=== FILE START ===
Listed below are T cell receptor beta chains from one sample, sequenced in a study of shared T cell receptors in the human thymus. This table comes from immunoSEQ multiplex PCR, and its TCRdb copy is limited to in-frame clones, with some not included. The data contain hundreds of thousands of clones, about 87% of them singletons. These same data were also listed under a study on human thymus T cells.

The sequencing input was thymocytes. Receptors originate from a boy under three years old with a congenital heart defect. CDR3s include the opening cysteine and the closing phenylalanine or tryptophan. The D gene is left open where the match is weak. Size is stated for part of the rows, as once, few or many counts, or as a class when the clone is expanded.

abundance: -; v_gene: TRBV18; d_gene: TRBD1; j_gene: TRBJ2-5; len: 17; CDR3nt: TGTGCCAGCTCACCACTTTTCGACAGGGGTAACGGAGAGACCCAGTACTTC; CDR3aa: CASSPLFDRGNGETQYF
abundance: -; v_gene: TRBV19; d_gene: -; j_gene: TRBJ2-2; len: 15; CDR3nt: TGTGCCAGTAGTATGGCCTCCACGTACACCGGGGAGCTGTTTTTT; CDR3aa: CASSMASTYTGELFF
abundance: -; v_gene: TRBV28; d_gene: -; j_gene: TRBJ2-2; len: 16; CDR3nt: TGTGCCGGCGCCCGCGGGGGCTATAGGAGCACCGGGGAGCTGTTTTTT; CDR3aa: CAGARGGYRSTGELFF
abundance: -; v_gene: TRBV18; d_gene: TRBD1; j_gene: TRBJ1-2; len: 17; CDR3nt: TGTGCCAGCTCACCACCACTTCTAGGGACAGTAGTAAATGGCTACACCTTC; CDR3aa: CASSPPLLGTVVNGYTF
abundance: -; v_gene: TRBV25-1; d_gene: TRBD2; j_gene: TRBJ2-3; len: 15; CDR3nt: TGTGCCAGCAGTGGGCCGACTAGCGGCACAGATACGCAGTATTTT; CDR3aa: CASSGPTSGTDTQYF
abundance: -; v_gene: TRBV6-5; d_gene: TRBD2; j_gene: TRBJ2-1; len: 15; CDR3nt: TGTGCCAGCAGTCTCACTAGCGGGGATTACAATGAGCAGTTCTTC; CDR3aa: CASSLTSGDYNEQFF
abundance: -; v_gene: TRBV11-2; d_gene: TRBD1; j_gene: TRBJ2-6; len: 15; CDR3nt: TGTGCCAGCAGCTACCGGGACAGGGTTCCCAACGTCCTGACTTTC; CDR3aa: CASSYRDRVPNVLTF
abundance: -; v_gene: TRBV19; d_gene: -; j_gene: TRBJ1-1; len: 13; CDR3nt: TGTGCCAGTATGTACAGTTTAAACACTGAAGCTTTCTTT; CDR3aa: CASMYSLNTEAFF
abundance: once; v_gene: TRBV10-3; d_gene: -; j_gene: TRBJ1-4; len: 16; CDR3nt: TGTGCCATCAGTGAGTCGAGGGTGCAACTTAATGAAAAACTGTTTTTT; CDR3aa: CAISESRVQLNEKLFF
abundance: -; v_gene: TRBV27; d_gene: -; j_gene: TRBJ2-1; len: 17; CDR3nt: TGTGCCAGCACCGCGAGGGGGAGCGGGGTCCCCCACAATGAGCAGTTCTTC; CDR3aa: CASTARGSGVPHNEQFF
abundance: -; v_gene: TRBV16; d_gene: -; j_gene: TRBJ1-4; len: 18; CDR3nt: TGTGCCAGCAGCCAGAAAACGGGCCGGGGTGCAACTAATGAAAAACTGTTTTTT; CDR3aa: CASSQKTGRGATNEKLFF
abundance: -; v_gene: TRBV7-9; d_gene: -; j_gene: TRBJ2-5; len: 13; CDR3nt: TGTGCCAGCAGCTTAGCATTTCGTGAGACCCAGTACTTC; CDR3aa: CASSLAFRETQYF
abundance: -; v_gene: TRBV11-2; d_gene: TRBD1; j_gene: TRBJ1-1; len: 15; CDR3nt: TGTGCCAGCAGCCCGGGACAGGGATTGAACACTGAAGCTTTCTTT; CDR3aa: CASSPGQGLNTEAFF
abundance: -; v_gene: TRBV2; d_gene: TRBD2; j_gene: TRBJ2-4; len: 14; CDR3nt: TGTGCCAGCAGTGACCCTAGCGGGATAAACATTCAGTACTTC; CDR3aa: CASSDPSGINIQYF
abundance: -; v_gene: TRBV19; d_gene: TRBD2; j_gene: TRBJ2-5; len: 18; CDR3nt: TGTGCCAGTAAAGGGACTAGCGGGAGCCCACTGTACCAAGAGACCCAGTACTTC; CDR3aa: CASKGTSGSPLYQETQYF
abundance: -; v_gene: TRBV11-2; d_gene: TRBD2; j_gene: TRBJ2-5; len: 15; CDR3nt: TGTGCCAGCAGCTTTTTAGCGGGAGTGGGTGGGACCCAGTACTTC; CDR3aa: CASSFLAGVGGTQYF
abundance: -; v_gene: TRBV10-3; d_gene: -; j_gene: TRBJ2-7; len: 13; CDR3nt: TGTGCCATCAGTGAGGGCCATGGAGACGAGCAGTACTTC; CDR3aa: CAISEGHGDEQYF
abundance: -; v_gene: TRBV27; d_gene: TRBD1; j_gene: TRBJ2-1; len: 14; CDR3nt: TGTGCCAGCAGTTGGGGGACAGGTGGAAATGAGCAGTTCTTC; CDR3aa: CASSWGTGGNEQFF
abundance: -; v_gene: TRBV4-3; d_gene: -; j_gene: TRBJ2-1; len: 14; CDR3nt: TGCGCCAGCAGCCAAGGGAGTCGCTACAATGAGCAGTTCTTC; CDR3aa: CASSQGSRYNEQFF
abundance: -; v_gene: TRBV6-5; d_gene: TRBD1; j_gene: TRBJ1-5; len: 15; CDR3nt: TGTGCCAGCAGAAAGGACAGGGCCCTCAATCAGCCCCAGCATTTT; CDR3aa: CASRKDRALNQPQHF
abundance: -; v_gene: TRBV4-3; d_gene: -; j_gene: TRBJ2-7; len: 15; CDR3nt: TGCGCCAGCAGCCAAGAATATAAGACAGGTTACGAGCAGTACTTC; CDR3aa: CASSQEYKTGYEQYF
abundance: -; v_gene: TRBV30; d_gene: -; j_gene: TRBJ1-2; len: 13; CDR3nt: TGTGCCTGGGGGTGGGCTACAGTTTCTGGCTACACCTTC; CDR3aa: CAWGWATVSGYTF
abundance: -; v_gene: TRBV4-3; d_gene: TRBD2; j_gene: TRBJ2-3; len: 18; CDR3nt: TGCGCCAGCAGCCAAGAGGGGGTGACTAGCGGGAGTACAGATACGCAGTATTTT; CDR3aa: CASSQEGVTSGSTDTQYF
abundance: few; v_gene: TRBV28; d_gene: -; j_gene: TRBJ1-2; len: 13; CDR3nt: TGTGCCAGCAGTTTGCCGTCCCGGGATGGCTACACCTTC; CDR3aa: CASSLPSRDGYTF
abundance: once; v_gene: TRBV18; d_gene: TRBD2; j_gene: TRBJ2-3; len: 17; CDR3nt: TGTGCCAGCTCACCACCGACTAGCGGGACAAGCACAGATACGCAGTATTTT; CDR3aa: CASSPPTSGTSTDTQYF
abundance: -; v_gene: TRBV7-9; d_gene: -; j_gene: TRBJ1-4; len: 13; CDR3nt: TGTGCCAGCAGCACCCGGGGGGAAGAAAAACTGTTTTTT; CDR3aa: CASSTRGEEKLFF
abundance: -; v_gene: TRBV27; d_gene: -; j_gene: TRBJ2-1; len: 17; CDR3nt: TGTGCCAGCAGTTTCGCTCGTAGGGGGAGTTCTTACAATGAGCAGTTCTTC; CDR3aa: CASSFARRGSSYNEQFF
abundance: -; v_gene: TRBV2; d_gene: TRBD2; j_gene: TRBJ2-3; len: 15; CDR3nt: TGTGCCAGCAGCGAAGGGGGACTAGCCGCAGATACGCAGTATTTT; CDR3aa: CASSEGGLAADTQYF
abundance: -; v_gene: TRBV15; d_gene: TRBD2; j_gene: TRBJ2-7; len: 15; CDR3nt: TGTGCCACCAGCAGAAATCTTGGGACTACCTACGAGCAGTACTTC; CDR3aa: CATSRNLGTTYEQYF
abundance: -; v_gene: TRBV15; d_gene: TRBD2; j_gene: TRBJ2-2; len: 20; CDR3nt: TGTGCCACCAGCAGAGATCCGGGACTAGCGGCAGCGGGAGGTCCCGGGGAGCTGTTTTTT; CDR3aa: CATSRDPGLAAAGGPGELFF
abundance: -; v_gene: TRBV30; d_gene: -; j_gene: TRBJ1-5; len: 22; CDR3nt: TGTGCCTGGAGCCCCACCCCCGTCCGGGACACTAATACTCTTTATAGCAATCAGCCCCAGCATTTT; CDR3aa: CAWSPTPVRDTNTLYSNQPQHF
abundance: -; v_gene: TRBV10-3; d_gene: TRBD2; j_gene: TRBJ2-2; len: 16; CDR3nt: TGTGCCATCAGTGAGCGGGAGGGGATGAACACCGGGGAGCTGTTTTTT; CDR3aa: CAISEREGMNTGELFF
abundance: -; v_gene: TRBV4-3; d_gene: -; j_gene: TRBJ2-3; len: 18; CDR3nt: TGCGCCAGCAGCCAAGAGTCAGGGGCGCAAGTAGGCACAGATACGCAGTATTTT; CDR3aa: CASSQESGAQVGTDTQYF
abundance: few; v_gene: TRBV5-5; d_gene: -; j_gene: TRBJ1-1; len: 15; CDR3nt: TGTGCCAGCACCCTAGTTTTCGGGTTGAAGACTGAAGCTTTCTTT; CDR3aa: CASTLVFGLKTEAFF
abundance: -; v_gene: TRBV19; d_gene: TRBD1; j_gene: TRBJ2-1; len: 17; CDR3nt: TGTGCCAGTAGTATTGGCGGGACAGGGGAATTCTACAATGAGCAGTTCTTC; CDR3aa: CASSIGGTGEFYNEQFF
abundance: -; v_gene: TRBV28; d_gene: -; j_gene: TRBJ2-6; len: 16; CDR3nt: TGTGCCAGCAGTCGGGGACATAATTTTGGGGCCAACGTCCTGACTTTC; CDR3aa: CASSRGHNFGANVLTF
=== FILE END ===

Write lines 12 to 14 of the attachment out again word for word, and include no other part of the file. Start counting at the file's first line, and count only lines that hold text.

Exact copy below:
abundance: -; v_gene: TRBV27; d_gene: -; j_gene: TRBJ2-1; len: 17; CDR3nt: TGTGCCAGCACCGCGAGGGGGAGCGGGGTCCCCCACAATGAGCAGTTCTTC; CDR3aa: CASTARGSGVPHNEQFF
abundance: -; v_gene: TRBV16; d_gene: -; j_gene: TRBJ1-4; len: 18; CDR3nt: TGTGCCAGCAGCCAGAAAACGGGCCGGGGTGCAACTAATGAAAAACTGTTTTTT; CDR3aa: CASSQKTGRGATNEKLFF
abundance: -; v_gene: TRBV7-9; d_gene: -; j_gene: TRBJ2-5; len: 13; CDR3nt: TGTGCCAGCAGCTTAGCATTTCGTGAGACCCAGTACTTC; CDR3aa: CASSLAFRETQYF